Billy is delighted with his early Christmas present, which his father has named Gizmo, and since Billy is clearly a responsible, decent young fellow, the viewer almost thinks this will work out just fine. However, through a series of mishaps, which, to be fair, are not really anyone’s fault, all three rules are broken, and it soon becomes clear just exactly why it is that Mogwai cannot be exposed to bright light, eat after midnight, and, most importantly, come into contact with water, for it is water that will cause a Mogwai to bear gremlins. First, the “offspring,” for lack of a better term, are just ornery versions of Gizmo, but assuming his clock is working, Billy accidentally feeds them after midnight, and they soon emerge from slimy cocoons as the green, scaly, evil creatures known as gremlins.
Both the gremlins of World War II pilot lore and the gremlins in the film are bent on causing destruction, particularly that of electrical and mechanical devices. Their activities result in a number of injuries and a few deaths, and since the police do not believe him and his father is now out of town at a conference, Billy must find a way to fight the gremlins himself. He receives help from Gizmo, love interest Kate (Phoebe Cates), and his mother Lynn (Frances Lee McCain), who fends off the gremlins remaining in the Pelzer household. Scenes where Lynn uses household items including a blender and a microwave to defeat the gremlins are among the goriest in the film. The human deaths are not nearly as graphic. The audience will in fact feel triumphant when Mrs. Deagle (Polly Holliday), a wealthy and greedy woman who out-Scrooges Scrooge when she threatens to kill Billy’s dog, plummets to her death after being flung out an upper-story window from her chair-lift.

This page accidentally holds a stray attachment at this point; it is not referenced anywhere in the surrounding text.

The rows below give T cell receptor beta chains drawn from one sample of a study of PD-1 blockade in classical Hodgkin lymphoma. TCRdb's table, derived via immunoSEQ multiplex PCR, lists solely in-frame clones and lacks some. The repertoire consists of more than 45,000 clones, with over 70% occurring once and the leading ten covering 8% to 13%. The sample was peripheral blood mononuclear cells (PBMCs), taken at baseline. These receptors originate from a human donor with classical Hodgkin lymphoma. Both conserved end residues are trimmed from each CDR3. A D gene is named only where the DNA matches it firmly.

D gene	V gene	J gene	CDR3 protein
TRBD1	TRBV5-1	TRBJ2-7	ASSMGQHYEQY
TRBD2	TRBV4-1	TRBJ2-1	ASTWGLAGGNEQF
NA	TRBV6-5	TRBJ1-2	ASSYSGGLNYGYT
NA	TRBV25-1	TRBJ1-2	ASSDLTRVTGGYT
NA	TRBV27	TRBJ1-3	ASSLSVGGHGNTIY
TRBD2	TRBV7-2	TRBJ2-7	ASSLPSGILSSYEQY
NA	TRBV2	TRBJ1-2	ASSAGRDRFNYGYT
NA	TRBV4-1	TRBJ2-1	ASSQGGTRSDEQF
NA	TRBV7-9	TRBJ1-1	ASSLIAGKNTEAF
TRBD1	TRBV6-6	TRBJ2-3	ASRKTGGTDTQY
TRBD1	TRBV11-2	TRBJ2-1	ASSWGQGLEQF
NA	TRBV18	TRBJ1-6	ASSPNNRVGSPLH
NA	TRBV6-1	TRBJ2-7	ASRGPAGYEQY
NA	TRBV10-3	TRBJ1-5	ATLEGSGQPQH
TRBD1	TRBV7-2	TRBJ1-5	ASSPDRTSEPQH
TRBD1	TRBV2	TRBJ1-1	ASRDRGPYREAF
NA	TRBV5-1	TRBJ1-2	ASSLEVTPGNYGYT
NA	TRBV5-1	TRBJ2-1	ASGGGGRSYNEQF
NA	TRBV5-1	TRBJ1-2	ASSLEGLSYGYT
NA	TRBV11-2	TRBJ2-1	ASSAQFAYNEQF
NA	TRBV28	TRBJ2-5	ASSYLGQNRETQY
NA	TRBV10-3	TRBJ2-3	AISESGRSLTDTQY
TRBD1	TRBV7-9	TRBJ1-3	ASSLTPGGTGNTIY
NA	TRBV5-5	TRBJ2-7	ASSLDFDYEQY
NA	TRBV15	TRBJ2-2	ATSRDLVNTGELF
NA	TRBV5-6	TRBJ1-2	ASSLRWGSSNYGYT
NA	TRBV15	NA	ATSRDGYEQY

The delineation between good and evil is apparent in this film, and for the most part, the righteous come out on top. Still, the violence in Gremlins was enough to raise alarm, and it was one of the films that prompted the introduction of the PG-13 rating, so use discretion when sharing this one with the little ones. Our generation is made of tougher material than the current one — or perhaps we just blocked out the trauma of seeing sweet Gizmo tremble in fear as his evil brethren wrought havoc around him.
A final surprise viewers will experience in revisiting Gremlins is that it does have some degree of depth and social commentary. The gremlins themselves and their actions can be read as symbols of a number of the more unsavory elements of society. In a scene where they infiltrate the local bar, for example, their gluttonous behavior and their cruelty toward Kate, who frantically tries to keep their glasses full, calls to mind the most debauched of frat parties or, to avoid singling out a particular group, the barbaric and entitled behavior associated with youth in general. The emphasis on the danger of technological failures highlights our dependency on machines and our ineptitude when those machines are taken away from us. That the film is set during the Christmas season in a town whose inhabitants are teetering on the edge of poverty reminds us of the consumerism that overshadows the real purpose of the celebration.
Gremlins was released to positive reception from critics and movie-goers alike, and it still holds up. There are rumors that Chris Columbus is working on a reboot, but amid the current backdrop of economic struggle, rampant consumerism, and a continuing dependency on technology, it almost seems as if nothing has changed since 1984. This might be a depressing thought, but at least Gremlins allows the viewer to confront it in a context where the good guys ultimately win, and hope never goes out of style.